When Laura and I started on this collaboration, we navigated through the whole landscape, raising questions. Who should be leading the symposium? Which voices should be heard? What type of thinking should be prioritised? For me it was clear that the decentring of whiteness should be part of the work, and that the symposium should be led by queer people of colour. It’s important to realise that this is all about a structural reorientation; the conversations in this podcast are so much wider and wiser than the narrow constructs of race and racism. But we still live within worlds that very much uphold white supremacist values, so this podcast centres the voices of people of colour. We invited Ria Righteous and Julietta Singh to join us in developing the symposium, and we got Omikemi and Okka [Khairani Barokka] involved as guest speakers. These are the four people I speak with in the podcast series
How did you go about making the podcasts?
I talked to everyone separately on Zoom. Ria, Omikemi and Okka were in England, Julietta lives in the US, and I live in Australia. We met the same way that you and I are meeting now, with it being morning for one us and evening for the other. I sent everyone a little written note in advance as an invitation, in which I proposed avoiding the use of any direct questions, and valuing silence and talking equally, so we could be in silence and that could be part of our conversation. It was an invitation to allow the conversation to take place between us, rather than to talk about things we already knew. I did write down a few open questions that I was interested in exploring, and the others were able to add to them. There was no requirement for us to refer to the questions in our conversations. It was more that I like the idea of having a kind of shared landscape.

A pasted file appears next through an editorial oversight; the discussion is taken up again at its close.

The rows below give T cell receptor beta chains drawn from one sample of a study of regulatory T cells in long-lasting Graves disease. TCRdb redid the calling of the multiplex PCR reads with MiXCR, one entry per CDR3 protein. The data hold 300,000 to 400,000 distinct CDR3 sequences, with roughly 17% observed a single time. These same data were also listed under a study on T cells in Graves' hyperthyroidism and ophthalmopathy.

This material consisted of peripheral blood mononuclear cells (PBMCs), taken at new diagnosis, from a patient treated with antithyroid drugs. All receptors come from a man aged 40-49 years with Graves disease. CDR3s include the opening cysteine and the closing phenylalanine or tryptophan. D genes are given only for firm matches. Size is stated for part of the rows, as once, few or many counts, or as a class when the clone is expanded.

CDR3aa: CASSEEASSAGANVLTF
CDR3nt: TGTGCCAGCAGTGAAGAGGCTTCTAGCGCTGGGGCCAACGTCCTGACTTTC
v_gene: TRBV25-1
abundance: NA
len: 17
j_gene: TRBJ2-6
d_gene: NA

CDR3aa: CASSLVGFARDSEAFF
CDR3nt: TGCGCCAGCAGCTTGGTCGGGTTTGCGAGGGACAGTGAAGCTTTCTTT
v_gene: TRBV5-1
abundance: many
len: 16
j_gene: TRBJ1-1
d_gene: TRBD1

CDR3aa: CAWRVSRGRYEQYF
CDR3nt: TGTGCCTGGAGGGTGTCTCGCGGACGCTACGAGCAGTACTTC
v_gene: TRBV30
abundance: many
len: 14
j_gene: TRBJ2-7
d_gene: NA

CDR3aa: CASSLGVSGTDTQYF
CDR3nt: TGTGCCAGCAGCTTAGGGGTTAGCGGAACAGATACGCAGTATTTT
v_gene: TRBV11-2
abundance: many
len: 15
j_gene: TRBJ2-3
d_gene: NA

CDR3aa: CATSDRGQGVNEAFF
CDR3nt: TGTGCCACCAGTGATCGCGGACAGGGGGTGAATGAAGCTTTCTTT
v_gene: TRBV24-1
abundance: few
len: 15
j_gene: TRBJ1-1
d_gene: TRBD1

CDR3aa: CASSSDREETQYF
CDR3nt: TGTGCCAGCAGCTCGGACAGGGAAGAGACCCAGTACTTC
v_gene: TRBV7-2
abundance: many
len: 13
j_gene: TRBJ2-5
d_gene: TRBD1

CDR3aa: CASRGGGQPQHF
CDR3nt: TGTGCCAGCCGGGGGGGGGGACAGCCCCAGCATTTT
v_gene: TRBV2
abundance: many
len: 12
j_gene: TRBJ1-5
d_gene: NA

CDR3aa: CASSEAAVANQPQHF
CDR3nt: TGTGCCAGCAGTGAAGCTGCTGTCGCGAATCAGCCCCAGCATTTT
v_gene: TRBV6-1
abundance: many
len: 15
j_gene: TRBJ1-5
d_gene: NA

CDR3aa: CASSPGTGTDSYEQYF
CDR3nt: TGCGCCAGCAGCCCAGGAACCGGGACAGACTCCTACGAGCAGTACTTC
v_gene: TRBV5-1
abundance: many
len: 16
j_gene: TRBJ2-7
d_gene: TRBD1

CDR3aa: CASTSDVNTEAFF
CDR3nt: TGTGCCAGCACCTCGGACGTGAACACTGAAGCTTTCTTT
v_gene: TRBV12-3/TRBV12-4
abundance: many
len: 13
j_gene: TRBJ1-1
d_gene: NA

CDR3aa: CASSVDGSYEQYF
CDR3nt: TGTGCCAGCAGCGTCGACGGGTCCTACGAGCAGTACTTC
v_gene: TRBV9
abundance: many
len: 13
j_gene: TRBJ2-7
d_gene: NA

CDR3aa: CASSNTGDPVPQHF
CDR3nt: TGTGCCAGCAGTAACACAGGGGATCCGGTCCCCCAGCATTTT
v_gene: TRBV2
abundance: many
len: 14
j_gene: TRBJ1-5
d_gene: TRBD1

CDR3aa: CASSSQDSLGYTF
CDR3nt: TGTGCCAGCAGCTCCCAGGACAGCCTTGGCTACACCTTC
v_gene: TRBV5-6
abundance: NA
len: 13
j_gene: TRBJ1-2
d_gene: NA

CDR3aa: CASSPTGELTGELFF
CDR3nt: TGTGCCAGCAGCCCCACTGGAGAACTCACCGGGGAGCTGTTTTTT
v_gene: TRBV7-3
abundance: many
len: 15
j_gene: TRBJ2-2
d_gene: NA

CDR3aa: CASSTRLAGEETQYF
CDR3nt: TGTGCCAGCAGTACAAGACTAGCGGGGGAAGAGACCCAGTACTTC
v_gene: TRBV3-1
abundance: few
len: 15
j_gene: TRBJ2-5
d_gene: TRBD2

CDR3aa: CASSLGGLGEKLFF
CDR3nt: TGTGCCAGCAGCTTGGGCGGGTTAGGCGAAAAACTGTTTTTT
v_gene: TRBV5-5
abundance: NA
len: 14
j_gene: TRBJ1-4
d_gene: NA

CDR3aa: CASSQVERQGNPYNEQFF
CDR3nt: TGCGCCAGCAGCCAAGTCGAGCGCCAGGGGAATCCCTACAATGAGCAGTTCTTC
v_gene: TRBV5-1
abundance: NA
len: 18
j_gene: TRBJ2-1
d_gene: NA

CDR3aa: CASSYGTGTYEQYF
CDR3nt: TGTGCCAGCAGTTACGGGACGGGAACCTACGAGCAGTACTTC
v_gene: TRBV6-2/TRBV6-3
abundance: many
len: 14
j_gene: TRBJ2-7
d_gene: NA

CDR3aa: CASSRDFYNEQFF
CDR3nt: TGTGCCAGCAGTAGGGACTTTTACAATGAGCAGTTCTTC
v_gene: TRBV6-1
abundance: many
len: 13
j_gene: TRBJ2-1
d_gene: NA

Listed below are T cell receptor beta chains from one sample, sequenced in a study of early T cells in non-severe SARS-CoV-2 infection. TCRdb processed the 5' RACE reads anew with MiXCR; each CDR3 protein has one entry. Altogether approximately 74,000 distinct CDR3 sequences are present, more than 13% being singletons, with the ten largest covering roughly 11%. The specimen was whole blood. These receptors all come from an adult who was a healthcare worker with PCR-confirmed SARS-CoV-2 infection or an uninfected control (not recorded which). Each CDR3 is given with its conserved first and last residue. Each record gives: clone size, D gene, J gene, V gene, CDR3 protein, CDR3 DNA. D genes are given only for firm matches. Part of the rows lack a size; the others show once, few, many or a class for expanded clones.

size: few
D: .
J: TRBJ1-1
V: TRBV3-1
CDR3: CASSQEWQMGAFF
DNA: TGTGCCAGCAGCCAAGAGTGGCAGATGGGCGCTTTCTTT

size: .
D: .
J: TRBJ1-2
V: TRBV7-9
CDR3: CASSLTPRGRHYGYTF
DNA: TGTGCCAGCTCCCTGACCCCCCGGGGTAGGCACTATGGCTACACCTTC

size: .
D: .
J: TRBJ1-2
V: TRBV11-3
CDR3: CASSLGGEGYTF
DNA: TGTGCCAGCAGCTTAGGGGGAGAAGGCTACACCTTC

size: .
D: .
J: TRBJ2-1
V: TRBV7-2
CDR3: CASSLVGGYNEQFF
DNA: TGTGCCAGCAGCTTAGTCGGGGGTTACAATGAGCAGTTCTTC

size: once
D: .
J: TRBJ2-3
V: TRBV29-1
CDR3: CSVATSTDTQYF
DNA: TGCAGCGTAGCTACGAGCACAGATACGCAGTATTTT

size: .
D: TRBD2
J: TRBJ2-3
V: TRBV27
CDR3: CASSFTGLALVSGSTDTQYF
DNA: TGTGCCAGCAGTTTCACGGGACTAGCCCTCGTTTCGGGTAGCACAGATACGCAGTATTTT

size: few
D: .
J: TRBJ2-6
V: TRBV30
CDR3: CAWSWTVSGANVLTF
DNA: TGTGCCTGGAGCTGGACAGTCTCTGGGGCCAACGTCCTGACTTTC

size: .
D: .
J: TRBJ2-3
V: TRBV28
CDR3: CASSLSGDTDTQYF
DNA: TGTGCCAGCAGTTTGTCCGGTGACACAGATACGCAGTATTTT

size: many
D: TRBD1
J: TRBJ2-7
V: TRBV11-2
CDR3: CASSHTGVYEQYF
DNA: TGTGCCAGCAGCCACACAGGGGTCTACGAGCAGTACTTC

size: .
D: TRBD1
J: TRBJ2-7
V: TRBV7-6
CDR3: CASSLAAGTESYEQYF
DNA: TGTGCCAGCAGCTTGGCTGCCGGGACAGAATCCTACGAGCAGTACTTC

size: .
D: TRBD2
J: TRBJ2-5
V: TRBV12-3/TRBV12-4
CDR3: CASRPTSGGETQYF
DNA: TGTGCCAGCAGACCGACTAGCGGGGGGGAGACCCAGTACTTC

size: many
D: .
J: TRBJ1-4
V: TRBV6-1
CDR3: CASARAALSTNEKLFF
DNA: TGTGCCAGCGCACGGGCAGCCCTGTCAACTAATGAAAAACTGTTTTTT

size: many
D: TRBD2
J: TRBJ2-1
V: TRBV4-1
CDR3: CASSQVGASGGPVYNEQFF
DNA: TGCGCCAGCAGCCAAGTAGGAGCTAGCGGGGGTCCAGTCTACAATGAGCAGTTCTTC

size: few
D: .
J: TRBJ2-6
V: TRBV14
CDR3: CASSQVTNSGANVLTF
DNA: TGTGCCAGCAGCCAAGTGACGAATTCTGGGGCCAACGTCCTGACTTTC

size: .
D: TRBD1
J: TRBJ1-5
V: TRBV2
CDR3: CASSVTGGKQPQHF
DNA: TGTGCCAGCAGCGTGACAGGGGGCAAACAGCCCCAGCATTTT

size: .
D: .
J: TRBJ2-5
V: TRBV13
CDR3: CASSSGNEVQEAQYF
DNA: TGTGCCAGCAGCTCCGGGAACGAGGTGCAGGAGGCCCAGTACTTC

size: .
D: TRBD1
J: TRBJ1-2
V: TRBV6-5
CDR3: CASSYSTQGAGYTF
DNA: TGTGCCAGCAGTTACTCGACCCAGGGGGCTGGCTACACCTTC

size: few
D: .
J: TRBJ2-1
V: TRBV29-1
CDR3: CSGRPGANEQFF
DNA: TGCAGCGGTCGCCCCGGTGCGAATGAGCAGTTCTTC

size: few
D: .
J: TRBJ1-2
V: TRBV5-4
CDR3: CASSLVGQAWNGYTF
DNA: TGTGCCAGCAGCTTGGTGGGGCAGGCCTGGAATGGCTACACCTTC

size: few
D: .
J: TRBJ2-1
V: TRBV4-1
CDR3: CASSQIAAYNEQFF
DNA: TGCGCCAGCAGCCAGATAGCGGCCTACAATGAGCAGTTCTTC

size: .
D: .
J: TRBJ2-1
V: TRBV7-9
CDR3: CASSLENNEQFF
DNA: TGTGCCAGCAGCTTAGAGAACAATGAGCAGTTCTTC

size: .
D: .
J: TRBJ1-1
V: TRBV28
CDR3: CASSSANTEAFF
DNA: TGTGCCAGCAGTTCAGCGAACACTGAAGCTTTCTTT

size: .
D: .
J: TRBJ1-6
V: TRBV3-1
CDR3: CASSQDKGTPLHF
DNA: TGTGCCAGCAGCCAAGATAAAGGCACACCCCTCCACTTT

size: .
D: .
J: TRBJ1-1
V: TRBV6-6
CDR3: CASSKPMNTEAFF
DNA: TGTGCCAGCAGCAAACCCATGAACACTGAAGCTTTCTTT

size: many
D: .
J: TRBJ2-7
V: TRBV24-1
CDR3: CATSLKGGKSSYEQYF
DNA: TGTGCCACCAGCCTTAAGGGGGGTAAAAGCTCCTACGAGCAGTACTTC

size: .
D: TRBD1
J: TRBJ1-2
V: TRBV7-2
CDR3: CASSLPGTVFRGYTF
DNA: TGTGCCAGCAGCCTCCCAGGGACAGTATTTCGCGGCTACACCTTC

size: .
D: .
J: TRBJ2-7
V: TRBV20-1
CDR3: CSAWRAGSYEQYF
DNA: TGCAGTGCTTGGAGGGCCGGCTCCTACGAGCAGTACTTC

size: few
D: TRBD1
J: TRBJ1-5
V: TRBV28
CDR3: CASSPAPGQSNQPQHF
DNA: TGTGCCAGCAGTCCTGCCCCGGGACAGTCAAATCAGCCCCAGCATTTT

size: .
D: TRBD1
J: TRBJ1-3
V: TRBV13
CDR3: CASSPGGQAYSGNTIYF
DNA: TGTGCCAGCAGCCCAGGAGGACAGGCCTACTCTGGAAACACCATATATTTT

Was there anything you were surprised by?